The modern history of drug regulation in the United States has been marked by the simultaneous pursuit of two goals—safety and efficacy. Since passage of the 1962 amendments to the Food and Drug Act, most members of the medical and regulatory establishment have regarded those two goals as complementary. By the early seventies, however, critics had begun to charge that the Food and Drug Administration (FDA), in its pursuit of these goals, was delaying or preventing the timely introduction of promising new drugs for seriously ill patients.
With the 1962 amendments, Congress gave the FDA authority to judge a drug's efficacy—whether it produced the results for which it had been developed. Formerly the agency had monitored only safety. Indeed, from 1938 until 1962, the FDA had just sixty days to disapprove the application of a new drug. If it did not, the drug could be marketed. The system worked without significant incident. But in 1962 the thalidomide tragedy hit the world.
A sedative used to prevent miscarriage, thalidomide caused the birth of several thousand deformed babies in Europe. Thalidomide was not so major a tragedy in the United States, however, because the existing safety regulations allowed the FDA to catch it early. Ironically, the publicity generated by pictures of deformed newborns in Europe led Congress to amend the U.S. drug laws to add an efficacy requirement to the existing safety rules, even though the problem with thalidomide was safety, not efficacy. Congress gave the FDA the authority and latitude in judgment to decide whether a new drug did what it claimed it could do. It was not long after this expansion of regulatory responsibility that the phrase "drug lag" entered the lexicon.
Some critics charged that the efficacy requirement was extraneous to the agency's central mission to monitor safety. The often complicated procedures created for assessing a drug's efficacy added to the years required to get a new drug into general use. A 1974 study by University of Chicago economist Sam Peltzman concluded that since 1962 the new rules had reduced the rate of introduction of effective new drugs significantly—from an average of forty-three annually in the decade before the amendments to just sixteen annually in the ten years afterward. Peltzman also found that the regulations also made it difficult for companies to introduce drugs that competed with existing drugs, thus reducing competition in the industry.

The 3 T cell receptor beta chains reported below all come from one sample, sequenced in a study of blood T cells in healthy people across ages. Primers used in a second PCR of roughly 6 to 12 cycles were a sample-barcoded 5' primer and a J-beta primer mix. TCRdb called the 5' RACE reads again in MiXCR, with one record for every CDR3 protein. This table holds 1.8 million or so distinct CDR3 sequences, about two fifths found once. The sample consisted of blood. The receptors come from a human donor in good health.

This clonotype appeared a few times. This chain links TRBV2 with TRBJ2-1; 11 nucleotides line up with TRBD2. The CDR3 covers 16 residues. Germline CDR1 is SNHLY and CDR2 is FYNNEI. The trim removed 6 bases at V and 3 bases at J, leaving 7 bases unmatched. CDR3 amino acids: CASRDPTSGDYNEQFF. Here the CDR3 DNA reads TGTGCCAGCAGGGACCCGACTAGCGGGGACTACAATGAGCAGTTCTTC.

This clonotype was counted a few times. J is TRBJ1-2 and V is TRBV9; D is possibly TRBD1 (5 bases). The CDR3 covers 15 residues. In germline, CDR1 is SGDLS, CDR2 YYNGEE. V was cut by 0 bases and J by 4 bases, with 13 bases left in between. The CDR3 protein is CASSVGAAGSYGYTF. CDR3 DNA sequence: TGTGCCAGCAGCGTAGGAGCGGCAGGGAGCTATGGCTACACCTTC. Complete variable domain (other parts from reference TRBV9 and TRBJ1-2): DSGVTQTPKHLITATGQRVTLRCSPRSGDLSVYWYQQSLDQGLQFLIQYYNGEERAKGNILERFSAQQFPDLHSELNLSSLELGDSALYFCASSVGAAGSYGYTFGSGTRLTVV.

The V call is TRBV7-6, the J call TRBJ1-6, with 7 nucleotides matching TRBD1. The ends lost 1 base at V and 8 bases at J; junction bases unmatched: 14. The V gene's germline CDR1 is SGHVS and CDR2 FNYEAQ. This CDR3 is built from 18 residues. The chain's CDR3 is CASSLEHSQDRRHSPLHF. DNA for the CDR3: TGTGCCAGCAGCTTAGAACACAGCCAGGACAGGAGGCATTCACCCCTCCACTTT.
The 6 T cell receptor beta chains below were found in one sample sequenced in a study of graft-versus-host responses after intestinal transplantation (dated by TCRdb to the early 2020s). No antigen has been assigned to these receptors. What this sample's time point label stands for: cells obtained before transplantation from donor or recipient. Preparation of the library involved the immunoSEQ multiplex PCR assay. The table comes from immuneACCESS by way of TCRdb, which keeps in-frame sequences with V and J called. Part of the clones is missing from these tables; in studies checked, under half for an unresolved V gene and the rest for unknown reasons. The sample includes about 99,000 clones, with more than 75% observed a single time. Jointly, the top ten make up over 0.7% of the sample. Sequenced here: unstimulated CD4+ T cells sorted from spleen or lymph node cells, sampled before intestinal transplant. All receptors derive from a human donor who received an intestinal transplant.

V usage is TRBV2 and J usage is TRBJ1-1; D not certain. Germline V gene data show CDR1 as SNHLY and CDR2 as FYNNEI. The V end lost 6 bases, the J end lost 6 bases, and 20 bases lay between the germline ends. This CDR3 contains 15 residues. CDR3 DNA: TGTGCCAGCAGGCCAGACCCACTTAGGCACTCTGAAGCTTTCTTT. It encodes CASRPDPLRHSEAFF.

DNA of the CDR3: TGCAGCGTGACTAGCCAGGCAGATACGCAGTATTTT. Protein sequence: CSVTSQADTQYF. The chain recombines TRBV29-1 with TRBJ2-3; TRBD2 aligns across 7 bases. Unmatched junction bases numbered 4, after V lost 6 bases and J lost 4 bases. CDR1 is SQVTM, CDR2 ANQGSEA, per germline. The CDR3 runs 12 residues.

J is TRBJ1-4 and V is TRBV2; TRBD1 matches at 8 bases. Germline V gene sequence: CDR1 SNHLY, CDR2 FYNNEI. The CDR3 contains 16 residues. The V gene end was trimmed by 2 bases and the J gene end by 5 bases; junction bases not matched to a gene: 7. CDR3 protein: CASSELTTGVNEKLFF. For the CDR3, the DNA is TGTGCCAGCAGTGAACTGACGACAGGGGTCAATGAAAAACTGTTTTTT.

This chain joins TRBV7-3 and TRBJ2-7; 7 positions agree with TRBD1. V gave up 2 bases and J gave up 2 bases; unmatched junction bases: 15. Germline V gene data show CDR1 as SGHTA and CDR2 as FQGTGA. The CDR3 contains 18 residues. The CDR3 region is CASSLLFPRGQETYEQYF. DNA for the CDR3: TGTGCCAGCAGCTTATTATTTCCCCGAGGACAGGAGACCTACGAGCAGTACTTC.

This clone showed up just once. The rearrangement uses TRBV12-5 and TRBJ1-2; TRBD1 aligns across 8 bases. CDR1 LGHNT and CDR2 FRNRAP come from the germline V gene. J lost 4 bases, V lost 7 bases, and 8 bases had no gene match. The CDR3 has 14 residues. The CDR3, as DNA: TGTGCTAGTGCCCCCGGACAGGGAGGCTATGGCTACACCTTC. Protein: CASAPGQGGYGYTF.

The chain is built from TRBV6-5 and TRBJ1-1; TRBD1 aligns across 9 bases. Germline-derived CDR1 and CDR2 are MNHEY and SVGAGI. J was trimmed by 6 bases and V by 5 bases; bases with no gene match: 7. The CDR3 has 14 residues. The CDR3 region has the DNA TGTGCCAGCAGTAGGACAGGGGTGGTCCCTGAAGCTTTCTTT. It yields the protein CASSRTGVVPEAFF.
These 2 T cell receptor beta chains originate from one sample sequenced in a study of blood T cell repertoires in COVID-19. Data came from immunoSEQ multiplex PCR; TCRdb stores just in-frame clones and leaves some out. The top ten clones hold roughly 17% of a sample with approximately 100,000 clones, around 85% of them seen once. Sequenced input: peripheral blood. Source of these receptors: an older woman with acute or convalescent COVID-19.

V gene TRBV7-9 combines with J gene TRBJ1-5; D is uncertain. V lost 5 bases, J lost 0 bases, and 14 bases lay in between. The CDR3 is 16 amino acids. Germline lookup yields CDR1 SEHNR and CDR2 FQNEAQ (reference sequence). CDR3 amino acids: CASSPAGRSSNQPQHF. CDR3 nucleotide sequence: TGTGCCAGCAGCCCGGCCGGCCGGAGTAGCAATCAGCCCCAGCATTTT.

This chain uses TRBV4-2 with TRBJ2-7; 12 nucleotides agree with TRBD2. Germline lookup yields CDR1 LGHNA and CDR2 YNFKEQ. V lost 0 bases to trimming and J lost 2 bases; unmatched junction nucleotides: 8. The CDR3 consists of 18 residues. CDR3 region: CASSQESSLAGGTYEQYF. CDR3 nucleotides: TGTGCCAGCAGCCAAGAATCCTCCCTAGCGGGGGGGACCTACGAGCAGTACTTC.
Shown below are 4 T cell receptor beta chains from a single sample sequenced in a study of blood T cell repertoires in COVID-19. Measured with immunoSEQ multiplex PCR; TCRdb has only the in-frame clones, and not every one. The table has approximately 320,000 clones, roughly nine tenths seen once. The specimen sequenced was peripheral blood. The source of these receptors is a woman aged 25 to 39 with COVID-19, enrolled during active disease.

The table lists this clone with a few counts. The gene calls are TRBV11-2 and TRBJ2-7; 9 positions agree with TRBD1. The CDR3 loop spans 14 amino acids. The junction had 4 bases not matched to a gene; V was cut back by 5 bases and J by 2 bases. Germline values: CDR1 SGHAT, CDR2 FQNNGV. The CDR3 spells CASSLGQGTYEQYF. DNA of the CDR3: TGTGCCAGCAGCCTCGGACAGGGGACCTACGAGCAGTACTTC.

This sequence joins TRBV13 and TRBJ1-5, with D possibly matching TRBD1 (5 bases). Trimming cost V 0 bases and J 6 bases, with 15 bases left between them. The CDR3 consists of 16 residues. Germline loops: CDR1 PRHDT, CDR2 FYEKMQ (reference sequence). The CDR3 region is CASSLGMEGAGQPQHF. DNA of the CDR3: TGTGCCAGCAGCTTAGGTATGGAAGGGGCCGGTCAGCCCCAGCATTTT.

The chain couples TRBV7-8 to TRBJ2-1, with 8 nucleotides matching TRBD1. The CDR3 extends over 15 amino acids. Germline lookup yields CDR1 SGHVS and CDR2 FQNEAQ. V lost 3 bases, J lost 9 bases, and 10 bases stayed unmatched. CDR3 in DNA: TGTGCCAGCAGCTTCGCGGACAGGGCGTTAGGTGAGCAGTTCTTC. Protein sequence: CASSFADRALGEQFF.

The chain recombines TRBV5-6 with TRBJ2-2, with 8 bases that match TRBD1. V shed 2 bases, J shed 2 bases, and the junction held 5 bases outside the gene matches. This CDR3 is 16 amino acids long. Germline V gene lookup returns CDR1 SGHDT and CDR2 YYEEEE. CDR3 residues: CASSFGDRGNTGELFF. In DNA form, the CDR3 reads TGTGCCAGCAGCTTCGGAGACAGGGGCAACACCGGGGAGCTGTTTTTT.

The drug lag controversy intensified with the rise of the AIDS epidemic. On October 12, 1988, a large group of AIDS activists staged a demonstration at the FDA's headquarters in suburban Washington, chanting, "No more deaths!" They were protesting the snail's pace at which the FDA was approving new drugs to combat AIDS. These and other critics, who complained about the agency's handling of drugs to treat cancer and heart disease, posed a new and controversial question about drug delays: was not the federal agency charged by Congress with protecting ill Americans from harmful or useless drugs actually causing great harm to patients, precisely for exercising its congressional mandate?
Have patients in other countries gained access to new drugs sooner than patients in the United States? The Center for Drug Development at Tufts University studied forty-six new drugs approved by the United States in 1985 and 1986 and found that 72 percent were available on average 5.5 years earlier in foreign markets. Other studies, comparing drug approvals back to 1972, have suggested a similar time lag in the United States. Meanwhile, the costs of development rise. The cost of developing a new drug in the United States is estimated to have risen to $231 million today from $54 million in 1976 (all in 1987 dollars), with the approval time from earliest development to final marketing typically about twelve years.
The FDA responded to complaints about drug lag and the availability of promising experimental drugs by introducing a number of reforms. The most notable was "fast track" approval of the AIDS drug AZT, which was cleared for use within two years after it was discovered to be effective against the HIV virus. Other reforms allow patients access to promising experimental drugs. Unfortunately, to qualify to provide experimental drugs, administering physicians must meet burdensome paperwork requirements, such as the need to draft a "treatment protocol" for submission to an institutional review board, a practice more common to university-based clinical investigators. Also, because insurers will often resist payment for unapproved drugs, the rules limit the amount manufacturers may charge to "cost recovery," loosely defined as excluding charges that would constitute "commercialization" of the drug. Manufacturers, therefore, have little incentive to provide the drugs.
The severest criticism leveled at the drug lag is that without access to a drug available elsewhere, seriously ill patients will suffer or even die. Peltzman raised the subject in his 1974 study. He noted pharmacologist William Wardell's estimate that because the relatively safe hypnotic drug nitrazepam was not cleared for use in the United States until 1971, five years after it was available in Britain, more than 3,700 Americans may have died from less safe sedatives and hypnotics. After earning the Nobel Prize for chemistry in 1988, U.S. drug researcher George Hitchings of Burroughs Wellcome Company said of an antileukemia drug he helped develop before the 1962 amendments: "We went from synthesis to the commercial drug in three years. That is absolutely impossible today."